But the vast majority of contemporary Christians – including even those like Falwell who believe Jews can get to heaven only by becoming Christians – do not menace members of the tribe these days; and I respect a Christian’s right to his belief just as I wish that he or she respect mine to my own.

And so, while, as a believing Jew, I was not a Falwell-follower and was not always enamored of some of his pronouncements , he deserves credit not only for his support of Israel against her sworn enemies but for his determination, whatever else he may have said or believed, to call attention to the idea of the Divine.

Some, in the spirit of the Yiddish proverb that describes the best of worlds as one filled with “religious Jews and irreligious Goyim,” might prefer a horde of Hitchenses to a flock of Falwells. There is ample evidence, it cannot be denied, for the spawning of evil in the name of faith.

But let us also recall some historical wages of Godlessness – like Stalin’s “Great Purge” or Mao’s massacres or the Cambodian killing fields. And so, I am not convinced that the proverb has it entirely right. While religion can, and often is, misused, there is much to be said for a society pledged, however imperfectly, to the Divine, over one that regards human beings as nothing more than quickened carcasses.

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23 Responses

  1. Noam says:

    Referring to dead people as carcasses in this day and age is certainly repugnant and an attempt to minimize the person’s importance and/or humanity. However, it is not without precedent. In fact this past week’s parasha refers to carcasses of people three times(translated specifically by Ibn Ezra, confirmed by both Herz and Artscroll).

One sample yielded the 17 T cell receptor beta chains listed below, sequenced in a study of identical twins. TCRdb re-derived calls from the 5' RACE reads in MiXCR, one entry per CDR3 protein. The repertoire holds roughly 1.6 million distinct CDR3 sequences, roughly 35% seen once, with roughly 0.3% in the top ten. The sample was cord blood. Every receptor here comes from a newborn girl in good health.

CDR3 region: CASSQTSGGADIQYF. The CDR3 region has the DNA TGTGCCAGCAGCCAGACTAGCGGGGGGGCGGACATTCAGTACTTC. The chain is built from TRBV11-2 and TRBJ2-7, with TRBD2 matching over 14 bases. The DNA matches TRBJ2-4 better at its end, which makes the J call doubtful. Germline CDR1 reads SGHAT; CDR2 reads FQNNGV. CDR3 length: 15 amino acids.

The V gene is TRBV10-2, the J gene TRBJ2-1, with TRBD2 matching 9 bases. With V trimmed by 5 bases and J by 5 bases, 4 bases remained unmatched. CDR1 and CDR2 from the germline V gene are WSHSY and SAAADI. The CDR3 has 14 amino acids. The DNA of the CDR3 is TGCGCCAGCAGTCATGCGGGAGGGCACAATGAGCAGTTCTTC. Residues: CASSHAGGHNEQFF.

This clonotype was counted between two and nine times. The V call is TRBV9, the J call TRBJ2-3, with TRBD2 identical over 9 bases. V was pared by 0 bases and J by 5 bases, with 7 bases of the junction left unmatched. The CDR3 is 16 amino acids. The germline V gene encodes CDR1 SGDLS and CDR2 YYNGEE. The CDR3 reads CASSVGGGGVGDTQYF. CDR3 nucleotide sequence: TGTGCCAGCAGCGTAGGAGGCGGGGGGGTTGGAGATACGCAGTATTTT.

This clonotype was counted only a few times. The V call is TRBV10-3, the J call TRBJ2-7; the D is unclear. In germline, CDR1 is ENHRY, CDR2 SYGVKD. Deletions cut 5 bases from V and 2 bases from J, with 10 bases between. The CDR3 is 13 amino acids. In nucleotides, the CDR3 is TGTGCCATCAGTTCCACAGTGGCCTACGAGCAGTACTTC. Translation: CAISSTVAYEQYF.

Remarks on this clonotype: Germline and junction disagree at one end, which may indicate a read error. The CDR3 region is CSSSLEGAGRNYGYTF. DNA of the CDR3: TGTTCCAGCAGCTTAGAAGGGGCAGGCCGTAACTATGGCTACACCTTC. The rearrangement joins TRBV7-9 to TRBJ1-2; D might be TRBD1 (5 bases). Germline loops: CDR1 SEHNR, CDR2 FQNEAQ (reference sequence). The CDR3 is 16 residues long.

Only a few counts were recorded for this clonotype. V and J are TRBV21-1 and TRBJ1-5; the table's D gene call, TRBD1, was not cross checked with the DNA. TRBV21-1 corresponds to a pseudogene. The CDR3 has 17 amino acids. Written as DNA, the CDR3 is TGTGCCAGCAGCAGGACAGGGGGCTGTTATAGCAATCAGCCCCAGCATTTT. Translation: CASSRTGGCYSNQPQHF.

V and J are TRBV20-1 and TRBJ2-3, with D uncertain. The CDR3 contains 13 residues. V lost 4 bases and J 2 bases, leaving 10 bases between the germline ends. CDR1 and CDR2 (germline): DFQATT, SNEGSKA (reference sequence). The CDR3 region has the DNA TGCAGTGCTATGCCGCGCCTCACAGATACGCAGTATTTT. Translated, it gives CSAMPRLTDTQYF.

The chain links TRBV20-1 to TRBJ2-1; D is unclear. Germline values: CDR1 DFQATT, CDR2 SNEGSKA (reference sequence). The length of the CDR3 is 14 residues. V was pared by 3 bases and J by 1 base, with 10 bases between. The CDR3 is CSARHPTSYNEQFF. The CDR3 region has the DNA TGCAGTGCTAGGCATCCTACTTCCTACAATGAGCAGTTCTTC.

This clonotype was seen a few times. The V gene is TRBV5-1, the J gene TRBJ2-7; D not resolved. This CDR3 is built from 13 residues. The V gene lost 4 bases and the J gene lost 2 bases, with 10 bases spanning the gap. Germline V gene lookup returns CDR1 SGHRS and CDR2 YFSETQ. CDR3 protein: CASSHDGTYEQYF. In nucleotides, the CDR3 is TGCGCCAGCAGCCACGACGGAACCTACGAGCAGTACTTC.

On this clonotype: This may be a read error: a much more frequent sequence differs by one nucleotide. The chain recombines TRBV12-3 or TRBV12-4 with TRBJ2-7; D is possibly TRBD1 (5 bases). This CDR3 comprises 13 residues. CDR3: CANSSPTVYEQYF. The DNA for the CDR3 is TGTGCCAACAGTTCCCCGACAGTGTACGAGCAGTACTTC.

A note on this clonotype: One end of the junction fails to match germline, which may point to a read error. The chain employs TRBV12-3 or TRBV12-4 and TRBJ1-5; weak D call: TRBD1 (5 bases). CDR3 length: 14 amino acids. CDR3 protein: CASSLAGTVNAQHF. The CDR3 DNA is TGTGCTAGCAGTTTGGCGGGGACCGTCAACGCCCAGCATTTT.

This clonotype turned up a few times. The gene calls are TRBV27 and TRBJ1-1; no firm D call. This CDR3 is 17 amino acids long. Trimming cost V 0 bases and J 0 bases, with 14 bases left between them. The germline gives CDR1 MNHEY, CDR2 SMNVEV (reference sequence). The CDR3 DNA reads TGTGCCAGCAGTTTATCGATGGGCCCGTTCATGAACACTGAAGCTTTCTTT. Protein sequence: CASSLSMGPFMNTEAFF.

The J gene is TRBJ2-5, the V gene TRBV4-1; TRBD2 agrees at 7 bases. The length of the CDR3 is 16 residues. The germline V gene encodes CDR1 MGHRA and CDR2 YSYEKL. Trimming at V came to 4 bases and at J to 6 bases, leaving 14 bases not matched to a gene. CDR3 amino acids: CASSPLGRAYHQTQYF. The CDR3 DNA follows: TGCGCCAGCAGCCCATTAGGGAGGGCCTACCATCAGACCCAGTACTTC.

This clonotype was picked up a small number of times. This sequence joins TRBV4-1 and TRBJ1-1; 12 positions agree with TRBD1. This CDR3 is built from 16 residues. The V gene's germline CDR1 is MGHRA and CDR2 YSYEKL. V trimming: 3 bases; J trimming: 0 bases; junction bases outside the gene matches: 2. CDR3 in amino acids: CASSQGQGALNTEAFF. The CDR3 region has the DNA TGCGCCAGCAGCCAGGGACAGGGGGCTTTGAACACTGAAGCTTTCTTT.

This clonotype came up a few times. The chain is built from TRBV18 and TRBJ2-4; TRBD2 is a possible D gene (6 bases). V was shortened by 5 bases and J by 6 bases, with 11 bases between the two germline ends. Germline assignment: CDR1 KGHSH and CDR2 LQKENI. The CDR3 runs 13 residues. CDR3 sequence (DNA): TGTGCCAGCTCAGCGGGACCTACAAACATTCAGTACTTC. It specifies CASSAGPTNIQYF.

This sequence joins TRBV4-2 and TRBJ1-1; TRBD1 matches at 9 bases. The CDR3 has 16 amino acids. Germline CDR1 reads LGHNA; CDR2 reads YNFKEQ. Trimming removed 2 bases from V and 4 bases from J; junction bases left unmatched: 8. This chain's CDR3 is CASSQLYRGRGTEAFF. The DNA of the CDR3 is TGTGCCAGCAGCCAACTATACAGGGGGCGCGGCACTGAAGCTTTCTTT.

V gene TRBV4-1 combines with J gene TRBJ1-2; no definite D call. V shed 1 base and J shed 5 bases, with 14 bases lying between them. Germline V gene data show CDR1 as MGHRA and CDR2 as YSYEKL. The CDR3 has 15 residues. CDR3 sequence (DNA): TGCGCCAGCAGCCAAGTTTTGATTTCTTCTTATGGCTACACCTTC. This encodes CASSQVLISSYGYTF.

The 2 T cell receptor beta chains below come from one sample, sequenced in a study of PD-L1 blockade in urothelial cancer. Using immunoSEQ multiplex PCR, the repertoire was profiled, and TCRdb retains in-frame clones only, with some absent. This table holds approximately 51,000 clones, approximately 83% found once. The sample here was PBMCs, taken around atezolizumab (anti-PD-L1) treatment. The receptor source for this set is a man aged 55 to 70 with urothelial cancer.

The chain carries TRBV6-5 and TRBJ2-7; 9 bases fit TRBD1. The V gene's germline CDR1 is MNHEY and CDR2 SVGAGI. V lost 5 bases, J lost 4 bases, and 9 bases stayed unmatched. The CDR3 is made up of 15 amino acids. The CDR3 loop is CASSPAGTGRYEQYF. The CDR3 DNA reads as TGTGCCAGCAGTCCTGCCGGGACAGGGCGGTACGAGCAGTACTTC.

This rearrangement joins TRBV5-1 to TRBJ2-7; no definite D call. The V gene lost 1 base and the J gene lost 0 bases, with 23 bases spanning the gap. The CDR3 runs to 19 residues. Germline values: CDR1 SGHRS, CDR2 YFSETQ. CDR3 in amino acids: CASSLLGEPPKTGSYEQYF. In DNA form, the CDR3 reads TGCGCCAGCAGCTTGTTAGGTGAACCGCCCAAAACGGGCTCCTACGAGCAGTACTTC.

2. One Christian's perspective says:

    Dear Noam –

    Thank you for your heartfelt comments.

    Please understand that all Christians are my brothers and sisters in Christ; we have a Spiritual bond that is different than one from natural birth and it is very often much closer. I can’t explain it but it is nontheless there.

    What I was trying to say, perhaps, not very well was that it is truly a misunderstanding to think a mere human can convert another one. This conversion as some call it is actually a new birth but one by the Spirit of G-d. There is always a heart change. Being a pagan for decades and living selfishly and following my own desires, I realized – like an on-going observation being played out daily – that my attitude toward G-d and men had taken a sudden turn for the better. My desire was to now love both and this was immediatedly followed by an overwhelming hunger to really learn and know all about G-d and to understand his Word and to bring Him joy.

    Sharing the Gospel is a biblical command given directly by Jesus to all his disciples. The NT doesn’t make it any clearer than that. It is also a heartfelt desire because we truly want others to have the peace, joy and the hope as we do.

    What is wrong is to try to force non-Christians to be like me by any human means possible. Does that action display love or respect ?
    No ! And it doesn’t even reflect a sound biblical basis and understanding of what G-d has done in my own heart and life. I did not change myself; why would I think I can change the heart of another ? That is arrogant, prideful, disrespectful……and self-serving. And not G-d glorifying.

    Having a changed heart and a love for G-d comes first but learning how to walk with the new heart takes a lifetime of practice and on-going struggle to cooperate with G-d’s Spirit. It is hard because the new heart is still wrapped in flesh that wants its own way not G-d’s way.

    My younger sister and I grew up in a very dysfunctional family. We were each other’s comfort and security and peace and . We also became lifelong intimate friends. That is….until the day I shared the joy of my faith with her. Her rejection was totally unexpected and very painful on both a personal level and a spiritual level. You see Noam I truly understand your anger because I have felt it albeit from my own sister.